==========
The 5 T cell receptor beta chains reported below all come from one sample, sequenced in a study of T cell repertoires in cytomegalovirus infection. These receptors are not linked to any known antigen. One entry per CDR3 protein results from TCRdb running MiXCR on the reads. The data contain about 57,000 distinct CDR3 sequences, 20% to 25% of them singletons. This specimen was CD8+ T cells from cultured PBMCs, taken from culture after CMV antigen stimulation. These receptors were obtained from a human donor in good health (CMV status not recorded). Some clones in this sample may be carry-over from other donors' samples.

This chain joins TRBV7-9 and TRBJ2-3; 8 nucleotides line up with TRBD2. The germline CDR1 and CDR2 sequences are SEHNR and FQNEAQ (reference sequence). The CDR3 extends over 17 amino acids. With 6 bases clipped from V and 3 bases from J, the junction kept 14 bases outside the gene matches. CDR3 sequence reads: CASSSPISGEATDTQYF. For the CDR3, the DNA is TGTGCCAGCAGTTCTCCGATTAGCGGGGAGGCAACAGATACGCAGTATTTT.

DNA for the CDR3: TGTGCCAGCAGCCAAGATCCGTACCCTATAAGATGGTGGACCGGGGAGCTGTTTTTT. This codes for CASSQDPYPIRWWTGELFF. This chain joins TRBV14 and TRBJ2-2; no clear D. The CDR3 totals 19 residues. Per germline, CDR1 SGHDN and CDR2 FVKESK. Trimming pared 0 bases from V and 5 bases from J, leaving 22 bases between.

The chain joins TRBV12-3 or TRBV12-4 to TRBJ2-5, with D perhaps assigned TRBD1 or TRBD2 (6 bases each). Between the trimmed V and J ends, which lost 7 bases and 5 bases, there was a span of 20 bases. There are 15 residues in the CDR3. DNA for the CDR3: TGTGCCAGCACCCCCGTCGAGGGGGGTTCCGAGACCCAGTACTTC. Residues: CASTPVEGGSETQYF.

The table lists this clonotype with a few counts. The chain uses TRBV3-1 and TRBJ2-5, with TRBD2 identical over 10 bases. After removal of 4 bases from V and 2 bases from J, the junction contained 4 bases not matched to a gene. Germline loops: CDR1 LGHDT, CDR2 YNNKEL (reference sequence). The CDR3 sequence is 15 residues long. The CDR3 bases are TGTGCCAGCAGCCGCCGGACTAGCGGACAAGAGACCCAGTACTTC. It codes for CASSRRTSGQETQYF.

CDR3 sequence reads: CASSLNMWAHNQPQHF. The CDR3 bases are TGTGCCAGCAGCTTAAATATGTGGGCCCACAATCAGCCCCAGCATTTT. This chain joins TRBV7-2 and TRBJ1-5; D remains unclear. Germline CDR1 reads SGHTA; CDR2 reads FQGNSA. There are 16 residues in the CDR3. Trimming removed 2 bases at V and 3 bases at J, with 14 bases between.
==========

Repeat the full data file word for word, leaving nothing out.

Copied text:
The 5 T cell receptor beta chains reported below all come from one sample, sequenced in a study of T cell repertoires in cytomegalovirus infection. These receptors are not linked to any known antigen. One entry per CDR3 protein results from TCRdb running MiXCR on the reads. The data contain about 57,000 distinct CDR3 sequences, 20% to 25% of them singletons. This specimen was CD8+ T cells from cultured PBMCs, taken from culture after CMV antigen stimulation. These receptors were obtained from a human donor in good health (CMV status not recorded). Some clones in this sample may be carry-over from other donors' samples.

This chain joins TRBV7-9 and TRBJ2-3; 8 nucleotides line up with TRBD2. The germline CDR1 and CDR2 sequences are SEHNR and FQNEAQ (reference sequence). The CDR3 extends over 17 amino acids. With 6 bases clipped from V and 3 bases from J, the junction kept 14 bases outside the gene matches. CDR3 sequence reads: CASSSPISGEATDTQYF. For the CDR3, the DNA is TGTGCCAGCAGTTCTCCGATTAGCGGGGAGGCAACAGATACGCAGTATTTT.

DNA for the CDR3: TGTGCCAGCAGCCAAGATCCGTACCCTATAAGATGGTGGACCGGGGAGCTGTTTTTT. This codes for CASSQDPYPIRWWTGELFF. This chain joins TRBV14 and TRBJ2-2; no clear D. The CDR3 totals 19 residues. Per germline, CDR1 SGHDN and CDR2 FVKESK. Trimming pared 0 bases from V and 5 bases from J, leaving 22 bases between.

The chain joins TRBV12-3 or TRBV12-4 to TRBJ2-5, with D perhaps assigned TRBD1 or TRBD2 (6 bases each). Between the trimmed V and J ends, which lost 7 bases and 5 bases, there was a span of 20 bases. There are 15 residues in the CDR3. DNA for the CDR3: TGTGCCAGCACCCCCGTCGAGGGGGGTTCCGAGACCCAGTACTTC. Residues: CASTPVEGGSETQYF.

The table lists this clonotype with a few counts. The chain uses TRBV3-1 and TRBJ2-5, with TRBD2 identical over 10 bases. After removal of 4 bases from V and 2 bases from J, the junction contained 4 bases not matched to a gene. Germline loops: CDR1 LGHDT, CDR2 YNNKEL (reference sequence). The CDR3 sequence is 15 residues long. The CDR3 bases are TGTGCCAGCAGCCGCCGGACTAGCGGACAAGAGACCCAGTACTTC. It codes for CASSRRTSGQETQYF.

CDR3 sequence reads: CASSLNMWAHNQPQHF. The CDR3 bases are TGTGCCAGCAGCTTAAATATGTGGGCCCACAATCAGCCCCAGCATTTT. This chain joins TRBV7-2 and TRBJ1-5; D remains unclear. Germline CDR1 reads SGHTA; CDR2 reads FQGNSA. There are 16 residues in the CDR3. Trimming removed 2 bases at V and 3 bases at J, with 14 bases between.